Under the Senate bill, states would no longer have to promise they would force insurance companies to provide those benefits.
"It is not accurate to say [the proposal] maintains protections for people with pre-existing conditions," said JoAnn Volk, a research professor at Georgetown University's Center on Health Insurance Reforms. "They absolutely will find that their coverage puts people at risk."
Karen Pollitz, a senior fellow at the Kaiser Family Foundation, called the tweak in the Senate bill a "backdoor" cut to the pre-existing condition mandate. She and Volk both described the following scenario: The insurance companies will accept a cancer patient in a relatively affordable pool alongside younger, healthier people. However, that plan will not cover chemotherapy.
Instead, both said, the cancer patient will have to enroll in a more expensive pool to get the treatment they need.
Lindsay Boyd, the policy director for the Beacon Center, argued that essential health benefits mandate is the main culprit for premium increases under the Affordable Care Act. According to HHS, premiums for a family of four with a silver health care plan increased on average from $9,500 in 2014 to $13,000 in 2017 — a 38 percent jump.
"The primary driver for that massive cost increase has been those essential health benefits," she said. "They simply don't make sense for most Americans."
Boyd said state officials should be free to impose "more creative, innovative solutions" for high-risk populations. On Thursday, she floated out ideas like work requirement laws for health care and direct primary care models, in which doctors can charge a monthly or annual fee for all services to a patient.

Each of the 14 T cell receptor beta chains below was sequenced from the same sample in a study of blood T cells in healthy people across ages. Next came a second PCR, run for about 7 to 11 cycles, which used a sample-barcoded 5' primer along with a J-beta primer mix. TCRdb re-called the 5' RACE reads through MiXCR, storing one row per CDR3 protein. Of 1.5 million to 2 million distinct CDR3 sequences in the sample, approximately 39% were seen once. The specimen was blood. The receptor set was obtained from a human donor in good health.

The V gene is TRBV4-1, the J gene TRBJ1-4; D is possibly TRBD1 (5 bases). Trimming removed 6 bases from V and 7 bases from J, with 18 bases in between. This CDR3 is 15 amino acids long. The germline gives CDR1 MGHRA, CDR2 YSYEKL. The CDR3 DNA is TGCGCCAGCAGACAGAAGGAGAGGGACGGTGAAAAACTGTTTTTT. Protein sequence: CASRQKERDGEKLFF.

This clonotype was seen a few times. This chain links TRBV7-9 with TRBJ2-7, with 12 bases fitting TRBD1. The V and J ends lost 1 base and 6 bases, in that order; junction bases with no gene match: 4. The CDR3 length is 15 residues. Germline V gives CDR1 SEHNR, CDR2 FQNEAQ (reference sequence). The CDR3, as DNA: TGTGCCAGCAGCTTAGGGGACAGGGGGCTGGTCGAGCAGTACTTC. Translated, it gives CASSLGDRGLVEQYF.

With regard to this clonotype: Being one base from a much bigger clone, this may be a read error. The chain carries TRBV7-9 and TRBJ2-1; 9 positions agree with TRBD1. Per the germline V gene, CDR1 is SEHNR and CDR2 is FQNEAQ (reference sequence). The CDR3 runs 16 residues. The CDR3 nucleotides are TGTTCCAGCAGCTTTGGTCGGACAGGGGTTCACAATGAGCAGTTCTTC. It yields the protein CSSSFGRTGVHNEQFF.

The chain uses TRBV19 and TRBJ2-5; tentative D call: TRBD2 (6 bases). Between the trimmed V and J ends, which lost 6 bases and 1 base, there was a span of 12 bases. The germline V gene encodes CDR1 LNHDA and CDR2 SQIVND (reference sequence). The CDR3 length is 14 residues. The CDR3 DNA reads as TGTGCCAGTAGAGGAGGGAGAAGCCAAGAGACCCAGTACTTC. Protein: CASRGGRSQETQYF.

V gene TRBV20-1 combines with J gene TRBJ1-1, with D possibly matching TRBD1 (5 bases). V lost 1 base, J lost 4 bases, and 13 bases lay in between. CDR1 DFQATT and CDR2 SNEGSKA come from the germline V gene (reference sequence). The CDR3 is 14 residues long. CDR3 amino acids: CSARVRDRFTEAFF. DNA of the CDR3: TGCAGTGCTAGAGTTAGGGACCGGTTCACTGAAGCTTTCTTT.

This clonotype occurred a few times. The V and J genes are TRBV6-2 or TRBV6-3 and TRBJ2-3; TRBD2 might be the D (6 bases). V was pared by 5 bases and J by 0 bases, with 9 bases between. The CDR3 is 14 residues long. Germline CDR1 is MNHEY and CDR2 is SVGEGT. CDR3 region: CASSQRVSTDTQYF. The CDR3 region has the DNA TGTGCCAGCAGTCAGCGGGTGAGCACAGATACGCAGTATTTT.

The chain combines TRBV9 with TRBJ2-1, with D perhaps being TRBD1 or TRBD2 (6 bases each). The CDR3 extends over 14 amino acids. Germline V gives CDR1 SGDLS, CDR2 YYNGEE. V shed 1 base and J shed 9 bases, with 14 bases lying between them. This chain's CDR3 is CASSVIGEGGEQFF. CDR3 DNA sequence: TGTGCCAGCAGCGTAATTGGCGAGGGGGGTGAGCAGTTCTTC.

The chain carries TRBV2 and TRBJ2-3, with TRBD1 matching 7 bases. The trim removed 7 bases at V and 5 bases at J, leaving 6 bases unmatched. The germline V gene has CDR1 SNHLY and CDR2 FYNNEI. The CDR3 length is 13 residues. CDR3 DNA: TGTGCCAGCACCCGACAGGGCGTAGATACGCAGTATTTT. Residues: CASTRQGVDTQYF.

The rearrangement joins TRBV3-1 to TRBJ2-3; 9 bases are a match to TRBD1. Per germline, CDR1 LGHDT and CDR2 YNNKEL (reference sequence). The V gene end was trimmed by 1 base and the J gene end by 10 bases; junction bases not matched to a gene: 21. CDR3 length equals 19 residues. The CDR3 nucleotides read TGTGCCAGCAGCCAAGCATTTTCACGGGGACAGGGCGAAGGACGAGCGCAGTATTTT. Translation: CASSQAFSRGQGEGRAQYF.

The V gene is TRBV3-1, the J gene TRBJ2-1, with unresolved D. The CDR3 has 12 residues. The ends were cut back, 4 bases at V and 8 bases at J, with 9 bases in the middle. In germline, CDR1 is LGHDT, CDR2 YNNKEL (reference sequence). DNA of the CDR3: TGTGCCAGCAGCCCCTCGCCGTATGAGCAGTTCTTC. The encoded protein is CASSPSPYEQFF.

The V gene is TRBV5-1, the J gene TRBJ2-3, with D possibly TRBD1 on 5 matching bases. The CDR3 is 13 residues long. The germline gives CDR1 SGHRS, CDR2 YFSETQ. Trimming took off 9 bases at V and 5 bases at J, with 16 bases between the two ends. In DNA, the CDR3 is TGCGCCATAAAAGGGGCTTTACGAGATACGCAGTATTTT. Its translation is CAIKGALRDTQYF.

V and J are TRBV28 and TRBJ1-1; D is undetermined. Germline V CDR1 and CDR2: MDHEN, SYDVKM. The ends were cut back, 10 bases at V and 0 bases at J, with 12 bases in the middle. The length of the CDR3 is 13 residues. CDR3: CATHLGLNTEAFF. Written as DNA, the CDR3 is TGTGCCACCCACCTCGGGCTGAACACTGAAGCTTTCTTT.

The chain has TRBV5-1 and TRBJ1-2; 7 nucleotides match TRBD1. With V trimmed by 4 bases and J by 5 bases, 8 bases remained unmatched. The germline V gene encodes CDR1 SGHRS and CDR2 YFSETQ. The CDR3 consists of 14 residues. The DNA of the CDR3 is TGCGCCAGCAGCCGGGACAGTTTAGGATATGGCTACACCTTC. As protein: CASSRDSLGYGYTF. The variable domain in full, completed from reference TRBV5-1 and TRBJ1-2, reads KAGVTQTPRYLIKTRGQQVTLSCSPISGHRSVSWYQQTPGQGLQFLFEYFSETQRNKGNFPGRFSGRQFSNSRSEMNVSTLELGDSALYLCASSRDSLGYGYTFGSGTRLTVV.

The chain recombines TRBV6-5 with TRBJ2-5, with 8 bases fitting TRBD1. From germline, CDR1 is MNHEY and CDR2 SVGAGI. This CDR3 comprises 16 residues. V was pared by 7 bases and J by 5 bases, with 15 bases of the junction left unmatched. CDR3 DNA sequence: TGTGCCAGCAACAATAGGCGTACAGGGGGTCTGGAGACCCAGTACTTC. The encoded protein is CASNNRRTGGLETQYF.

While Corker and Alexander both said there should be more support for low-income patients, Boyd criticized the current Senate bill for its use of tax credits on health insurance, which she dubbed "corporate welfare."
Under the Affordable Care Act, insurance shoppers are eligible for some sort of subsidy when they earn annual incomes at 100-400 percent of the federal poverty line. This year, for a single-person household, that range tops out at $48,240. Authors of the Affordable Care Act aimed to cover people earning less than the poverty line ($12,060 for a single-person household) through Medicaid expansion, though officials in some states denied that offer.
Under the Senate's plan, subsidies would be offered for people earning no annual income, up to 350 percent of the poverty line. The total amount for the proposed subsidy would be based on a formula that factors in age and income. In general, younger people would pay less.
For example, Pollitz said, a 24-year-old just barely eligible for a subsidy would have to pay the insurance company a rate of 6.4 percent of his or her annual income. A 64-year-old, on the other hand, would pay a rate of 16.2 percent.
And while Boyd believes the subsidies, on principle, give away too much, Pollitz said the current draft doesn't offer enough. If someone is at the poverty level, she said, they would pay $20 a month. But they wouldn't meet their deductible until they spent $7,000.
"They wouldn't be able to afford to use it," she said. "Effectively, it wouldn't work."
Contact Staff Writer Tyler Jett at 423-757-6476 or firstname.lastname@example.org. Follow him on Twitter @LetsJett.
CORRECTION: An earlier version of this story said 64 year olds at the upper level threshold of subsidies would pay 9.5 percent of their income for insurance. The rate should be 16.2 percent, according to Karen Pollitz at the Kaiser Family Foundation.